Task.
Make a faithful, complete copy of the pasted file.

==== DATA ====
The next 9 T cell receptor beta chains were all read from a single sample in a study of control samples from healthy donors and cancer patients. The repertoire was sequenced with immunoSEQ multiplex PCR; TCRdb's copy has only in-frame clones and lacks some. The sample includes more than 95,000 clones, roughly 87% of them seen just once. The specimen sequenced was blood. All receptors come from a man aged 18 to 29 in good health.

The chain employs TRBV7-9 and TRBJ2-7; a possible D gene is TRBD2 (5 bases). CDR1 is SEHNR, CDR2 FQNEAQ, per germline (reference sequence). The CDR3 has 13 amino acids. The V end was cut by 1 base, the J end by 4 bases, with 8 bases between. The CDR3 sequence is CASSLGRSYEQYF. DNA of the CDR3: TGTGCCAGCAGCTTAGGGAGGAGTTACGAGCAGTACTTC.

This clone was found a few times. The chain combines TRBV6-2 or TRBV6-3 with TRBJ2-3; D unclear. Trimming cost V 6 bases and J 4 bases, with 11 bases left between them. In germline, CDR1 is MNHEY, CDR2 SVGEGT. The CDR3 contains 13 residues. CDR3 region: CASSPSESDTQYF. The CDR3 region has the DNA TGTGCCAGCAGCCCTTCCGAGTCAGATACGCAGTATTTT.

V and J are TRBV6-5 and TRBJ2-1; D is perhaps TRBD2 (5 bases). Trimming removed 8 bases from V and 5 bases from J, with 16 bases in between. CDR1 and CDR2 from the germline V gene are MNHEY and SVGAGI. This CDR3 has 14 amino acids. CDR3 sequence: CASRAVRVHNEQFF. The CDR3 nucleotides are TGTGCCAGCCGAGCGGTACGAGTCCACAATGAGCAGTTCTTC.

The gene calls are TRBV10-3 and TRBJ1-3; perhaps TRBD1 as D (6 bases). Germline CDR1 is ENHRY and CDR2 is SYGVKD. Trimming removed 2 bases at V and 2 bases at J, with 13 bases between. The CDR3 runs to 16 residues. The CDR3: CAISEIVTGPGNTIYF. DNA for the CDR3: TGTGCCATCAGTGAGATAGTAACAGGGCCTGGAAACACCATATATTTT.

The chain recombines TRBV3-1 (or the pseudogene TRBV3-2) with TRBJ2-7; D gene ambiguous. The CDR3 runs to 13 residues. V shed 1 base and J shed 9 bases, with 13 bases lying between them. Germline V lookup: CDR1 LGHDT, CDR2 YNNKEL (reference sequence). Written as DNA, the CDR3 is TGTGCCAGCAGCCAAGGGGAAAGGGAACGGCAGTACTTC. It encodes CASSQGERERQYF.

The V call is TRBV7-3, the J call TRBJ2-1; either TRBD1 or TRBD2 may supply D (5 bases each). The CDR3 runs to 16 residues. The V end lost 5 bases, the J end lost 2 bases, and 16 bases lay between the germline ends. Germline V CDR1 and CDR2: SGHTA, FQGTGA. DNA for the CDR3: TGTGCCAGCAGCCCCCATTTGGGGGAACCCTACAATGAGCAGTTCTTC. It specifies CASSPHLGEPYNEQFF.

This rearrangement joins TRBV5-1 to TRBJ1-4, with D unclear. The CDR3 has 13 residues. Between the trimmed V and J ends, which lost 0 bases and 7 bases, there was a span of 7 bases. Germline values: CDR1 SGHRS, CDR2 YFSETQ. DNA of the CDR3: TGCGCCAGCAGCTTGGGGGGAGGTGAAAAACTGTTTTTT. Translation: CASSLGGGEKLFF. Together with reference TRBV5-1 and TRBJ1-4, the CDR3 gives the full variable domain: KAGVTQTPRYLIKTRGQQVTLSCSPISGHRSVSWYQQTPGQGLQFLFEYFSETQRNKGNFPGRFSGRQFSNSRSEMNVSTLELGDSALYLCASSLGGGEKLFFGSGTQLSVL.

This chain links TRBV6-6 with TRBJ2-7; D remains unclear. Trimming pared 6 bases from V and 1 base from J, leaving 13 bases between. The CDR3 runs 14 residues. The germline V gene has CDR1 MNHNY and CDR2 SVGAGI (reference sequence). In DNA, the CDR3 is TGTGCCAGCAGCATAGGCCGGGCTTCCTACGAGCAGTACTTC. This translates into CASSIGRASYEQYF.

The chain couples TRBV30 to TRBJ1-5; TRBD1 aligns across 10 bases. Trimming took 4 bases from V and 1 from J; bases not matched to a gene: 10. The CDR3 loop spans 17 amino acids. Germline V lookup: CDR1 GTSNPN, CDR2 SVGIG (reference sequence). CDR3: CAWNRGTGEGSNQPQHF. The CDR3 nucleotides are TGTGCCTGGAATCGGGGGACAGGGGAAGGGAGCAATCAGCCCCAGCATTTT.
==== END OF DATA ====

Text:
The next 9 T cell receptor beta chains were all read from a single sample in a study of control samples from healthy donors and cancer patients. The repertoire was sequenced with immunoSEQ multiplex PCR; TCRdb's copy has only in-frame clones and lacks some. The sample includes more than 95,000 clones, roughly 87% of them seen just once. The specimen sequenced was blood. All receptors come from a man aged 18 to 29 in good health.

The chain employs TRBV7-9 and TRBJ2-7; a possible D gene is TRBD2 (5 bases). CDR1 is SEHNR, CDR2 FQNEAQ, per germline (reference sequence). The CDR3 has 13 amino acids. The V end was cut by 1 base, the J end by 4 bases, with 8 bases between. The CDR3 sequence is CASSLGRSYEQYF. DNA of the CDR3: TGTGCCAGCAGCTTAGGGAGGAGTTACGAGCAGTACTTC.

This clone was found a few times. The chain combines TRBV6-2 or TRBV6-3 with TRBJ2-3; D unclear. Trimming cost V 6 bases and J 4 bases, with 11 bases left between them. In germline, CDR1 is MNHEY, CDR2 SVGEGT. The CDR3 contains 13 residues. CDR3 region: CASSPSESDTQYF. The CDR3 region has the DNA TGTGCCAGCAGCCCTTCCGAGTCAGATACGCAGTATTTT.

V and J are TRBV6-5 and TRBJ2-1; D is perhaps TRBD2 (5 bases). Trimming removed 8 bases from V and 5 bases from J, with 16 bases in between. CDR1 and CDR2 from the germline V gene are MNHEY and SVGAGI. This CDR3 has 14 amino acids. CDR3 sequence: CASRAVRVHNEQFF. The CDR3 nucleotides are TGTGCCAGCCGAGCGGTACGAGTCCACAATGAGCAGTTCTTC.

The gene calls are TRBV10-3 and TRBJ1-3; perhaps TRBD1 as D (6 bases). Germline CDR1 is ENHRY and CDR2 is SYGVKD. Trimming removed 2 bases at V and 2 bases at J, with 13 bases between. The CDR3 runs to 16 residues. The CDR3: CAISEIVTGPGNTIYF. DNA for the CDR3: TGTGCCATCAGTGAGATAGTAACAGGGCCTGGAAACACCATATATTTT.

The chain recombines TRBV3-1 (or the pseudogene TRBV3-2) with TRBJ2-7; D gene ambiguous. The CDR3 runs to 13 residues. V shed 1 base and J shed 9 bases, with 13 bases lying between them. Germline V lookup: CDR1 LGHDT, CDR2 YNNKEL (reference sequence). Written as DNA, the CDR3 is TGTGCCAGCAGCCAAGGGGAAAGGGAACGGCAGTACTTC. It encodes CASSQGERERQYF.

The V call is TRBV7-3, the J call TRBJ2-1; either TRBD1 or TRBD2 may supply D (5 bases each). The CDR3 runs to 16 residues. The V end lost 5 bases, the J end lost 2 bases, and 16 bases lay between the germline ends. Germline V CDR1 and CDR2: SGHTA, FQGTGA. DNA for the CDR3: TGTGCCAGCAGCCCCCATTTGGGGGAACCCTACAATGAGCAGTTCTTC. It specifies CASSPHLGEPYNEQFF.

This rearrangement joins TRBV5-1 to TRBJ1-4, with D unclear. The CDR3 has 13 residues. Between the trimmed V and J ends, which lost 0 bases and 7 bases, there was a span of 7 bases. Germline values: CDR1 SGHRS, CDR2 YFSETQ. DNA of the CDR3: TGCGCCAGCAGCTTGGGGGGAGGTGAAAAACTGTTTTTT. Translation: CASSLGGGEKLFF. Together with reference TRBV5-1 and TRBJ1-4, the CDR3 gives the full variable domain: KAGVTQTPRYLIKTRGQQVTLSCSPISGHRSVSWYQQTPGQGLQFLFEYFSETQRNKGNFPGRFSGRQFSNSRSEMNVSTLELGDSALYLCASSLGGGEKLFFGSGTQLSVL.

This chain links TRBV6-6 with TRBJ2-7; D remains unclear. Trimming pared 6 bases from V and 1 base from J, leaving 13 bases between. The CDR3 runs 14 residues. The germline V gene has CDR1 MNHNY and CDR2 SVGAGI (reference sequence). In DNA, the CDR3 is TGTGCCAGCAGCATAGGCCGGGCTTCCTACGAGCAGTACTTC. This translates into CASSIGRASYEQYF.

The chain couples TRBV30 to TRBJ1-5; TRBD1 aligns across 10 bases. Trimming took 4 bases from V and 1 from J; bases not matched to a gene: 10. The CDR3 loop spans 17 amino acids. Germline V lookup: CDR1 GTSNPN, CDR2 SVGIG (reference sequence). CDR3: CAWNRGTGEGSNQPQHF. The CDR3 nucleotides are TGTGCCTGGAATCGGGGGACAGGGGAAGGGAGCAATCAGCCCCAGCATTTT.